Laid Back Breastfeeding

by Dawn Kersula, RN This week (August 1-7) is World Breastfeeding Week in over 170 countries, including the United States. It commemorates the 1990 declaration by the UNICEF Innocenti Research Centre in Florence, Italy that breastfeeding is part of an infant’s right to nutritious food. That declaration was quickly endorsed by the World Health Organization […]

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HIV/AIDS at 30: Cared for but not Cured

By Deborah Jones, APRN Many media outlets marked June 5, 2011 as the “thirtieth anniversary of AIDS.” While that choice of words may sound too celebratory for observing the day when five gay men in Los Angeles were given the first official diagnosis of Acquired Immune Deficiency Syndrome, which has since killed nearly 30 million […]

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Carolyn L. Taylor-Olson, MD

Is There A Doctor In The House?

By Dr. Carolyn Taylor-Olson When I trained in internal medicine, the concept was that my profession was my vocation. An internist takes care of a patient from age 18 to his or her passing whether it’s an ingrown toenail or septic shock. You went the distance with the patient and their family. Medical advances have […]

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Prudence MacKinney

Osteopaths Filling the Gap in Primary Care

by Prudence MacKinney, VP Physician & Business Development The primary care landscape has undergone a significant change over the past two decades, with more and more physicians entering the field with a Doctor of Osteopathy (D.O.) degree than the more traditionally recognized M.D. designation. This rise is spurred by the growing awareness of the connection […]

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BMH Says in Treating a Heart Attack – Time Matters

by Christopher Schmidt, MD, and  John Starkey, RN. When President Dwight Eisenhower had a heart attack in 1955, doctors had limited tools for dealing with it. Eisenhower survived with treatment that consisted mainly of morphine to kill the pain and bed rest that continued for nearly a month before he was able to sit in […]

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David S. Liebow, DPM

The Importance of Foot Health

by Dr. David Liebow, DMP When everything is fine, it is often easy not to even think about our feet. But if a foot condition develops that causes pain and deformity, it is hard to be able to think of anything else. Our feet are our vehicle; they take us where we need to go; […]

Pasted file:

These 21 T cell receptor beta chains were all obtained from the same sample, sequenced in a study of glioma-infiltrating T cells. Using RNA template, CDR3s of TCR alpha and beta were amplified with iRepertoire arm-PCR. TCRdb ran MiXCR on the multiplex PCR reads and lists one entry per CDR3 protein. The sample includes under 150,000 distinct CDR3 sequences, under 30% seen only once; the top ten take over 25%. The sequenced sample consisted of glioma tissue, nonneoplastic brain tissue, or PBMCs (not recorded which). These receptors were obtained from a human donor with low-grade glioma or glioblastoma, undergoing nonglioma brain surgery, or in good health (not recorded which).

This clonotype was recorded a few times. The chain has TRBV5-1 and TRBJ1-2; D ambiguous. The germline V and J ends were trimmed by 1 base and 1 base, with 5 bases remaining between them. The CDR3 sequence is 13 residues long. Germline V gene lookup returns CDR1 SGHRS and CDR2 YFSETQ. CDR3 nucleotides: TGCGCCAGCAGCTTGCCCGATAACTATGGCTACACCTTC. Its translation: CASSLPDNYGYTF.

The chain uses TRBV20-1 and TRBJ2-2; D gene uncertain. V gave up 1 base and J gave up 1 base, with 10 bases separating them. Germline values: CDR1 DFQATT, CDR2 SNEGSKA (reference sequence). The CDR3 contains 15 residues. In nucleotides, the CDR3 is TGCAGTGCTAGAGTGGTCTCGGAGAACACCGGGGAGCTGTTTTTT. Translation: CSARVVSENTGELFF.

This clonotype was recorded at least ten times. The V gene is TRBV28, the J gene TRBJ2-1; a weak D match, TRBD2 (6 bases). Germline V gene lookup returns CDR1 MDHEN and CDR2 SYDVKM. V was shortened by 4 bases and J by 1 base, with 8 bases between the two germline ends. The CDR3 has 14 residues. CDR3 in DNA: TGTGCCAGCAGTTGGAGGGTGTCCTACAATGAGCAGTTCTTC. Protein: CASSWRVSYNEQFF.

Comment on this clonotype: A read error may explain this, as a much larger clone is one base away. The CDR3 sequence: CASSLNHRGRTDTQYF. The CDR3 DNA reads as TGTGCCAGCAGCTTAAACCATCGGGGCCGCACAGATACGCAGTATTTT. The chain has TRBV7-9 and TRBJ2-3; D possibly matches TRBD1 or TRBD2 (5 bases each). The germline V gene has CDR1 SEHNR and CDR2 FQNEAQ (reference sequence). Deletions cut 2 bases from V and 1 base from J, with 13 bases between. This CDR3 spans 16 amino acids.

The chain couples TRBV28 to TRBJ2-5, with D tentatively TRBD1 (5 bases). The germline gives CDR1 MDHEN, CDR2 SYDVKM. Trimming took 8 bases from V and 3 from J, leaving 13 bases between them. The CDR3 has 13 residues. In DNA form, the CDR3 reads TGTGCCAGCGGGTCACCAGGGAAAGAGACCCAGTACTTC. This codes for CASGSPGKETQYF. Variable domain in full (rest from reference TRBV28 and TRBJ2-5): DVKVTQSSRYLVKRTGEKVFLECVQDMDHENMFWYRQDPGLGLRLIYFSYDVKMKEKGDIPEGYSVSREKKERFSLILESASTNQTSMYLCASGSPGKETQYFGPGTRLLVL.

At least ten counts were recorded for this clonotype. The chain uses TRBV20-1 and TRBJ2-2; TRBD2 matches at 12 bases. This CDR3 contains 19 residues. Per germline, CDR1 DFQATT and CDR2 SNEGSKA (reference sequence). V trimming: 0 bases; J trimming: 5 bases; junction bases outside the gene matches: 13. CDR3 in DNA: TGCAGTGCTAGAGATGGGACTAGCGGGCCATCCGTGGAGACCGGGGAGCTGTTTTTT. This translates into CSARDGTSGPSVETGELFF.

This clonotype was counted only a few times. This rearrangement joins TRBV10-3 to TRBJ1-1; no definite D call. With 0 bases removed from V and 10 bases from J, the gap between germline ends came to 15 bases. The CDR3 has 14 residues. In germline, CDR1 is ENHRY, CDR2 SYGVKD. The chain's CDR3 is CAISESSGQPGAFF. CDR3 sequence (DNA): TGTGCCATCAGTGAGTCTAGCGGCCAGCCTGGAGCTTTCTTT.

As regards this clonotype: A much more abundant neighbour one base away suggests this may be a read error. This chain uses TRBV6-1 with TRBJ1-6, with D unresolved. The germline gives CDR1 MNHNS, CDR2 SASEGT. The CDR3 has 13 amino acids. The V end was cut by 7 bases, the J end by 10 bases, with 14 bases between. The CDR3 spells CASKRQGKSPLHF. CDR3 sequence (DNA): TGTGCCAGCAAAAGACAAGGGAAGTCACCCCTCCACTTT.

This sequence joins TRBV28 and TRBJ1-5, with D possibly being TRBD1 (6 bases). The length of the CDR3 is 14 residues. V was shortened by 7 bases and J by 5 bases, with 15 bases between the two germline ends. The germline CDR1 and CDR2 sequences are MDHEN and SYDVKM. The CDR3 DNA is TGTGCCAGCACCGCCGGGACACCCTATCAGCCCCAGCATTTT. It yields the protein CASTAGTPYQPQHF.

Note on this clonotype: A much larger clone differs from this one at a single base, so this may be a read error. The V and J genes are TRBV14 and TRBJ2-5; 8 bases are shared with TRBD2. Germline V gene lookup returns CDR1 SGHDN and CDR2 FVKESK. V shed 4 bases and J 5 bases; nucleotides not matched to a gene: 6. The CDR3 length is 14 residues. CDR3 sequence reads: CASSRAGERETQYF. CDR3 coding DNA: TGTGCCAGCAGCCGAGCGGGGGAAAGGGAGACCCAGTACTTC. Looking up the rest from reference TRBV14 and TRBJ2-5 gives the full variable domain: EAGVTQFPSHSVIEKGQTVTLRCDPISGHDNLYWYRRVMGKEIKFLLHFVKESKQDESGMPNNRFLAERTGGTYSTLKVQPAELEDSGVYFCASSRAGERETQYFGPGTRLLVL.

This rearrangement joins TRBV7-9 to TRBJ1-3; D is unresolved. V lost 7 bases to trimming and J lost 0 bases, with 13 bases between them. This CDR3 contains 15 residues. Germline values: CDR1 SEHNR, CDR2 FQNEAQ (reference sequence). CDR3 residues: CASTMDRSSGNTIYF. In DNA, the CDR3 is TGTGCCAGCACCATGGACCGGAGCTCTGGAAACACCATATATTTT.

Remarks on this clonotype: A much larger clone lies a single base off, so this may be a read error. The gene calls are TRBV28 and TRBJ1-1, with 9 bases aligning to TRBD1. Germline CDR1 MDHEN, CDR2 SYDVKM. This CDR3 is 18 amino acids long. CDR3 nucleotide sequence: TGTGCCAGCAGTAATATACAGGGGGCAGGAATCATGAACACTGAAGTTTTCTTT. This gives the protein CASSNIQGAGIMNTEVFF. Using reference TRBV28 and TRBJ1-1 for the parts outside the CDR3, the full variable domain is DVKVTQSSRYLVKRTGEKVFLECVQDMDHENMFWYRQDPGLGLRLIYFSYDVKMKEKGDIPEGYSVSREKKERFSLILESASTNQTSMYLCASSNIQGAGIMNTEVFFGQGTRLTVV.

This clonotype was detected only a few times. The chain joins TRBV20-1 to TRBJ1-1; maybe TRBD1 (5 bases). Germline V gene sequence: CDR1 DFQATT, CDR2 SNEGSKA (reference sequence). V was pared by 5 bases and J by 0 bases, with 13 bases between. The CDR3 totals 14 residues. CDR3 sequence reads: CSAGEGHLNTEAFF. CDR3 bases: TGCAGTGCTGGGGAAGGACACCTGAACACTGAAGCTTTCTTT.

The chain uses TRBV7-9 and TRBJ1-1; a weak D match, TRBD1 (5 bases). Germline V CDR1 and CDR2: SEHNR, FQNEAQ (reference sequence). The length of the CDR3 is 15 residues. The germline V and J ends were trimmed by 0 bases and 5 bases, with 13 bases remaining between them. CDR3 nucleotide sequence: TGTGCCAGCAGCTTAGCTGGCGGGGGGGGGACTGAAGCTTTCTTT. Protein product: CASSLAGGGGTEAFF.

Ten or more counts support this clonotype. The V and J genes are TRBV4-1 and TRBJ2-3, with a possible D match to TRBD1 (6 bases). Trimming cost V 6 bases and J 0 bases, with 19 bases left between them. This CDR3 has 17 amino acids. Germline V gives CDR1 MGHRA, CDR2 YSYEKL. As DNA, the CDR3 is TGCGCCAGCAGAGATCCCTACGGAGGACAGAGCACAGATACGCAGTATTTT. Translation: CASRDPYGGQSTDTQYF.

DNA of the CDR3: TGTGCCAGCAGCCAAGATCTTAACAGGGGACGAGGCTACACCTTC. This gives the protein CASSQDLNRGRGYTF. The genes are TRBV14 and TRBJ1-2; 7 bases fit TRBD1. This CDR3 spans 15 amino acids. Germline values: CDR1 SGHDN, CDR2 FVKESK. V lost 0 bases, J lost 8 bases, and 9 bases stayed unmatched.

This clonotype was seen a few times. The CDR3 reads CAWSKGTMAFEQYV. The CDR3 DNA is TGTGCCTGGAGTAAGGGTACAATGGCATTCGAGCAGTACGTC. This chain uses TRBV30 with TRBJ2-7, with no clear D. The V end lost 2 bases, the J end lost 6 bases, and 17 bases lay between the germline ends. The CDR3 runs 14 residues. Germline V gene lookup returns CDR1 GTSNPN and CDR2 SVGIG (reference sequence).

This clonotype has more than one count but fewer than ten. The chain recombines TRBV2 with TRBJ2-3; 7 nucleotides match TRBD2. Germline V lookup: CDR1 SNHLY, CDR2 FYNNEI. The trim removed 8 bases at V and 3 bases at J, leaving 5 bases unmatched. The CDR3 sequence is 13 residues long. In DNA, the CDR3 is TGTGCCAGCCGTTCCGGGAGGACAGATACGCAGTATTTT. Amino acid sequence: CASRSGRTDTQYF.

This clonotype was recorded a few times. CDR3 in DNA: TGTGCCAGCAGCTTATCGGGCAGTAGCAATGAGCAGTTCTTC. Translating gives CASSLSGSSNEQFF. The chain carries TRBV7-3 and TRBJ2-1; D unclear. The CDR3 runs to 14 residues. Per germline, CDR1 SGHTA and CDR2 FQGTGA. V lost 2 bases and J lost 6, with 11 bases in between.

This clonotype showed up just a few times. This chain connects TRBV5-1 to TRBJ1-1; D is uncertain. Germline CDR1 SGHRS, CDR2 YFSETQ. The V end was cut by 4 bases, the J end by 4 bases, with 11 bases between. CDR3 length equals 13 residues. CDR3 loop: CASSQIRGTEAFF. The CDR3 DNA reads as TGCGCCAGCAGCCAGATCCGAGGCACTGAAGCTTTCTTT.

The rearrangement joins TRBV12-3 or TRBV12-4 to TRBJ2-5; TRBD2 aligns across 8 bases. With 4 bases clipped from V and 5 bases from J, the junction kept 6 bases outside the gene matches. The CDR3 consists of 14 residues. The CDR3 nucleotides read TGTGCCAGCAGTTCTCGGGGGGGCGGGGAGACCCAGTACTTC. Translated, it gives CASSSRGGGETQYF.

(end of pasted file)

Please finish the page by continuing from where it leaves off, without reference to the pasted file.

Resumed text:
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What is Angina?

By Jeff Harr, RCEP, Coordinator of BMH Cardiac Rehab and Burton Tepfer, MD Angina is defined as acute pain in the chest resulting from decreased blood supply to the heart muscle. This is most often the result of a blockage to one or more of the coronary arteries that supply the heart muscle with blood, […]

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Jeffry Potash, MD

Top Questions About Colon Cancer Screenings & Colonoscopy

by Jeffry Potash, MD Why is there so much talk about colon cancer? Colon cancer is the third most common cancer. In Vermont, there are about 330 new cases per year and 24 of them are from Windham County. Many people know someone affected by this disease. Can colon cancer be prevented? Yes, to a […]

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Thomas H. Lewis, MD

Don’t Let a Hernia Put a Strain on Your Life

by Thomas H. Lewis, M.D. Hernias happen. They happen to overweight, out-of-shape smokers, and they happen to highly trained athletes. They happen to persons who strain too much while lifting, and they happen to those who merely sit in a chair. While they are more common in men, they also occur frequently in pregnant women. […]

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Joseph Rosen, MD

Why Get Mammograms?

by Joseph Rosen, MD The American Cancer Society, (ACS, 2009), estimates that 15% of all U.S. cancer deaths this year, in women, will be from breast cancer. This is after a decade long decline in the risk of a women dying after a breast cancer diagnosis. Approximately 2/3 of this better survival number is attributed […]

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